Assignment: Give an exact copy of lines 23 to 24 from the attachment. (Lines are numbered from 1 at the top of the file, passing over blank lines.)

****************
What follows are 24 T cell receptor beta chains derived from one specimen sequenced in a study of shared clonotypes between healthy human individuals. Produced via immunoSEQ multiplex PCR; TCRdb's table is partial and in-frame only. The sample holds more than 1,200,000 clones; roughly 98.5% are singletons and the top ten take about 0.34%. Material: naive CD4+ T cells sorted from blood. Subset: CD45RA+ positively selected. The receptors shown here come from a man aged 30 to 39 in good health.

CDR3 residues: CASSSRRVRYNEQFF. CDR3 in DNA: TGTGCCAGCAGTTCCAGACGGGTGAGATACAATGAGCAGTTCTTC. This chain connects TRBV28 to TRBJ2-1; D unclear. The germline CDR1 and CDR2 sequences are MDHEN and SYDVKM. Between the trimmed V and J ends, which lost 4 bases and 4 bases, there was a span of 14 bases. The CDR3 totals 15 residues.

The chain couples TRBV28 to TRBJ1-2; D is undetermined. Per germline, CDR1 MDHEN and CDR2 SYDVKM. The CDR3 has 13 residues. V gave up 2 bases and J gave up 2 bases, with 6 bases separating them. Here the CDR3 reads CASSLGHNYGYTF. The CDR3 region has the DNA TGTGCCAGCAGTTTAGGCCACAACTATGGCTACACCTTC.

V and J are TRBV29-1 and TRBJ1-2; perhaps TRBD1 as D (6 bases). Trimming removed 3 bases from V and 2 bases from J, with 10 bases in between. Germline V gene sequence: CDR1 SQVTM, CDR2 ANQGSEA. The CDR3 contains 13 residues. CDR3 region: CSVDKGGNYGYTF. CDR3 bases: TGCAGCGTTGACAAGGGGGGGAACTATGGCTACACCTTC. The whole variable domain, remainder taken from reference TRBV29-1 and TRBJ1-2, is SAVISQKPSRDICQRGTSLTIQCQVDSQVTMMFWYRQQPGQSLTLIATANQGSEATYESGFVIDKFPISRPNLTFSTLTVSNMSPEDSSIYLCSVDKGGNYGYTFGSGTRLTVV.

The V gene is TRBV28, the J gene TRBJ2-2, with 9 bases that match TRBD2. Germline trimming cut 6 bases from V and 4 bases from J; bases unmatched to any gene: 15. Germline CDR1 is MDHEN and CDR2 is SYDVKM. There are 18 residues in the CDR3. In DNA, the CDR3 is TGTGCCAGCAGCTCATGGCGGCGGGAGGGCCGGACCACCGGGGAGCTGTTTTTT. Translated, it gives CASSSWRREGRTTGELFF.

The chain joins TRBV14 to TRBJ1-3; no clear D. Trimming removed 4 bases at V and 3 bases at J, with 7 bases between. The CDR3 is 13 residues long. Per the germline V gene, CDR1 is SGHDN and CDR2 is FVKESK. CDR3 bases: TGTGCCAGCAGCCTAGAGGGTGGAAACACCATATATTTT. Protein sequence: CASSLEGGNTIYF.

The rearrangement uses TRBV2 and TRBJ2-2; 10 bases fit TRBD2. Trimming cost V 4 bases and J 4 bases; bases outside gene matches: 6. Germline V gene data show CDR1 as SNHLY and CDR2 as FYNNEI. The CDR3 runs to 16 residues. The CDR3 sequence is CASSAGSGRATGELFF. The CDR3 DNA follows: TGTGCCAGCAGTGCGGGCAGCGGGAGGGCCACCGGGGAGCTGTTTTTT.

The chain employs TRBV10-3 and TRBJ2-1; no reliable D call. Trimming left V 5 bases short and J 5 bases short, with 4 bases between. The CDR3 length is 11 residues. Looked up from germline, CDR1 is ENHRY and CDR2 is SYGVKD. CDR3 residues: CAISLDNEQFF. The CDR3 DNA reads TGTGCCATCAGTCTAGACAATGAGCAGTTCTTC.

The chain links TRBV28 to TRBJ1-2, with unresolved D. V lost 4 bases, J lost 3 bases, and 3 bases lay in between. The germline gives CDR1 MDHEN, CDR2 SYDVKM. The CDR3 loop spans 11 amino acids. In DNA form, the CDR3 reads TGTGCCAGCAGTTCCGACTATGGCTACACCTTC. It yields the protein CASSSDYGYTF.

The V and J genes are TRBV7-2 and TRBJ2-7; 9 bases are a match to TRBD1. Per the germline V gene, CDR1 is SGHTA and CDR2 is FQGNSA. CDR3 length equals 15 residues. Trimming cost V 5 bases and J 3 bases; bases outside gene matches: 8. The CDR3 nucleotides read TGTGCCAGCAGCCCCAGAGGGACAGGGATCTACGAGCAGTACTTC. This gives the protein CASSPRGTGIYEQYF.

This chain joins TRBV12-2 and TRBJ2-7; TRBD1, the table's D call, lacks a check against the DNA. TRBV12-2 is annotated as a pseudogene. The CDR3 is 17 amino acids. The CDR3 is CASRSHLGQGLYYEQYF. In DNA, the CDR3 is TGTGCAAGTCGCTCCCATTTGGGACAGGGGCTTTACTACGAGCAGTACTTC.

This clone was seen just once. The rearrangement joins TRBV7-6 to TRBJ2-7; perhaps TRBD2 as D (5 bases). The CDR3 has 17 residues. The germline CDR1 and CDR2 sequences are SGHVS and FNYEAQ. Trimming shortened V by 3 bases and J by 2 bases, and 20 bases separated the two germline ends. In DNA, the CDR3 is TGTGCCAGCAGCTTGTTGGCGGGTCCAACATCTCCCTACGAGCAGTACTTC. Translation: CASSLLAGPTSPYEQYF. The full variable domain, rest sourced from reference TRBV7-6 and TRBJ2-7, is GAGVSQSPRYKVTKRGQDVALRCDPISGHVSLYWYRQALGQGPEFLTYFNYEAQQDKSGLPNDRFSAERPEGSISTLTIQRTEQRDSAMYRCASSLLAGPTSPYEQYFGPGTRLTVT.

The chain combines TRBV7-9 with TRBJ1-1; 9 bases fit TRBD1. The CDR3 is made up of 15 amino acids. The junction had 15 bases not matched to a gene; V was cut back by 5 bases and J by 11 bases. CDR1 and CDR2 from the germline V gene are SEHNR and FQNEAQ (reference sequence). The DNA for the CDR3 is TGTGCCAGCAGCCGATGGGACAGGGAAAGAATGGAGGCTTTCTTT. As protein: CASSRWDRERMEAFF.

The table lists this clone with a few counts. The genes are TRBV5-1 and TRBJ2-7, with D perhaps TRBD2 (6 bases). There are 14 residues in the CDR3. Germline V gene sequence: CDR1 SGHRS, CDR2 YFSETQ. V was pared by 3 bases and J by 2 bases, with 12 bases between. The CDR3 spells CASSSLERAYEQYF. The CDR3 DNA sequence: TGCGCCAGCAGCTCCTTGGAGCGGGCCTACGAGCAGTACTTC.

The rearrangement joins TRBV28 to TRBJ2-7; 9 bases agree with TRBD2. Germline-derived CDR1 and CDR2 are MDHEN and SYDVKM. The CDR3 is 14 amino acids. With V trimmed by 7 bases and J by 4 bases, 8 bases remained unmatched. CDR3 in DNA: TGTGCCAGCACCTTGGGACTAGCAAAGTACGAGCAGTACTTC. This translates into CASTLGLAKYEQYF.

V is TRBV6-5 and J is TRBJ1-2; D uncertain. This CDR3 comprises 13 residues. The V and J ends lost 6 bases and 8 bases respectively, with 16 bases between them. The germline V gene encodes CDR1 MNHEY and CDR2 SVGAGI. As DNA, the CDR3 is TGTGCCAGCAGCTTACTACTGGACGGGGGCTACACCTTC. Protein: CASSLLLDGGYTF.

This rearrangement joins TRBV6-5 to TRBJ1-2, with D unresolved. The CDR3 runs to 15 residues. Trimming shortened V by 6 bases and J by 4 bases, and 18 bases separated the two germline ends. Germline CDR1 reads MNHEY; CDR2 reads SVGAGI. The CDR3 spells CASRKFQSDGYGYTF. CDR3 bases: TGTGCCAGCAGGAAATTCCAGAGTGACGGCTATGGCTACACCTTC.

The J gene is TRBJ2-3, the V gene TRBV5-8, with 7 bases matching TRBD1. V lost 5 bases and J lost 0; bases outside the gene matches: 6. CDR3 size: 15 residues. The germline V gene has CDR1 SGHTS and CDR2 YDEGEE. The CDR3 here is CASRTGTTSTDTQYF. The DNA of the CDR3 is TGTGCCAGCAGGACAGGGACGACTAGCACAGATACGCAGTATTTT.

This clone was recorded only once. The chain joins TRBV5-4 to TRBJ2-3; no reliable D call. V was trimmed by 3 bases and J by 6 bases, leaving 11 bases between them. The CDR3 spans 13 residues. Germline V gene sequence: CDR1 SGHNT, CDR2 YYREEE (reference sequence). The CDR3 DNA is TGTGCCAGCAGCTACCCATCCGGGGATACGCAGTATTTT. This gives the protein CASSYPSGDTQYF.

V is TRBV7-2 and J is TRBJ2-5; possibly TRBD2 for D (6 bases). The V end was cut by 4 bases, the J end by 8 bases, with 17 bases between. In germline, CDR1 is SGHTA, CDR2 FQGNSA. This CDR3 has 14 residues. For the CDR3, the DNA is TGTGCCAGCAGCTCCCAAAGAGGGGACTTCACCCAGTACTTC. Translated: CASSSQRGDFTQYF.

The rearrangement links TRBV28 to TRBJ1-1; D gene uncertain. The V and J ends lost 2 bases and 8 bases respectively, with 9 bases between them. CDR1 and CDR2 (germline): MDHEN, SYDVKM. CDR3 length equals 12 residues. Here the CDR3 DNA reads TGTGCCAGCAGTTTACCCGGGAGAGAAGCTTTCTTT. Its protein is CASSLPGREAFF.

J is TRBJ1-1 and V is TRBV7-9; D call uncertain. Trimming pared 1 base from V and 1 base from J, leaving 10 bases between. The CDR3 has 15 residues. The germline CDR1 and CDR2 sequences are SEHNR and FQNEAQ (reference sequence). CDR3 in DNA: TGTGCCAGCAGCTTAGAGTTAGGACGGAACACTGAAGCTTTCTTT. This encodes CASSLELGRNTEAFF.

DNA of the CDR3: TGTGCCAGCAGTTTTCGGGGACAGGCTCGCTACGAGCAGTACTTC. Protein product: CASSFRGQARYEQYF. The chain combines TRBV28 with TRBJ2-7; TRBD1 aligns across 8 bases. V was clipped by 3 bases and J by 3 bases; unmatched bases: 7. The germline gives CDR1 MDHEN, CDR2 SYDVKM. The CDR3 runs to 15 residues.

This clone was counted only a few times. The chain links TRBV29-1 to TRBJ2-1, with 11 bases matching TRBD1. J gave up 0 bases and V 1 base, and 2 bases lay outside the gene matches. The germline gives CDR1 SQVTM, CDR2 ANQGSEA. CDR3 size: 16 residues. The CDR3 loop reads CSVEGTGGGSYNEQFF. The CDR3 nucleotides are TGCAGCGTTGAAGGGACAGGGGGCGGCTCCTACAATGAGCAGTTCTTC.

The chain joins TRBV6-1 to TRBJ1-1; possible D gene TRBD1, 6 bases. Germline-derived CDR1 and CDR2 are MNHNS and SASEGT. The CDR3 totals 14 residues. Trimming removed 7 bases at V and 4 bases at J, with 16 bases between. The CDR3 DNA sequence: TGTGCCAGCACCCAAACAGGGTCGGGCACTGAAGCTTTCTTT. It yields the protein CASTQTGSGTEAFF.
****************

DNA of the CDR3: TGTGCCAGCAGTTTTCGGGGACAGGCTCGCTACGAGCAGTACTTC. Protein product: CASSFRGQARYEQYF. The chain combines TRBV28 with TRBJ2-7; TRBD1 aligns across 8 bases. V was clipped by 3 bases and J by 3 bases; unmatched bases: 7. The germline gives CDR1 MDHEN, CDR2 SYDVKM. The CDR3 runs to 15 residues.

This clone was counted only a few times. The chain links TRBV29-1 to TRBJ2-1, with 11 bases matching TRBD1. J gave up 0 bases and V 1 base, and 2 bases lay outside the gene matches. The germline gives CDR1 SQVTM, CDR2 ANQGSEA. CDR3 size: 16 residues. The CDR3 loop reads CSVEGTGGGSYNEQFF. The CDR3 nucleotides are TGCAGCGTTGAAGGGACAGGGGGCGGCTCCTACAATGAGCAGTTCTTC.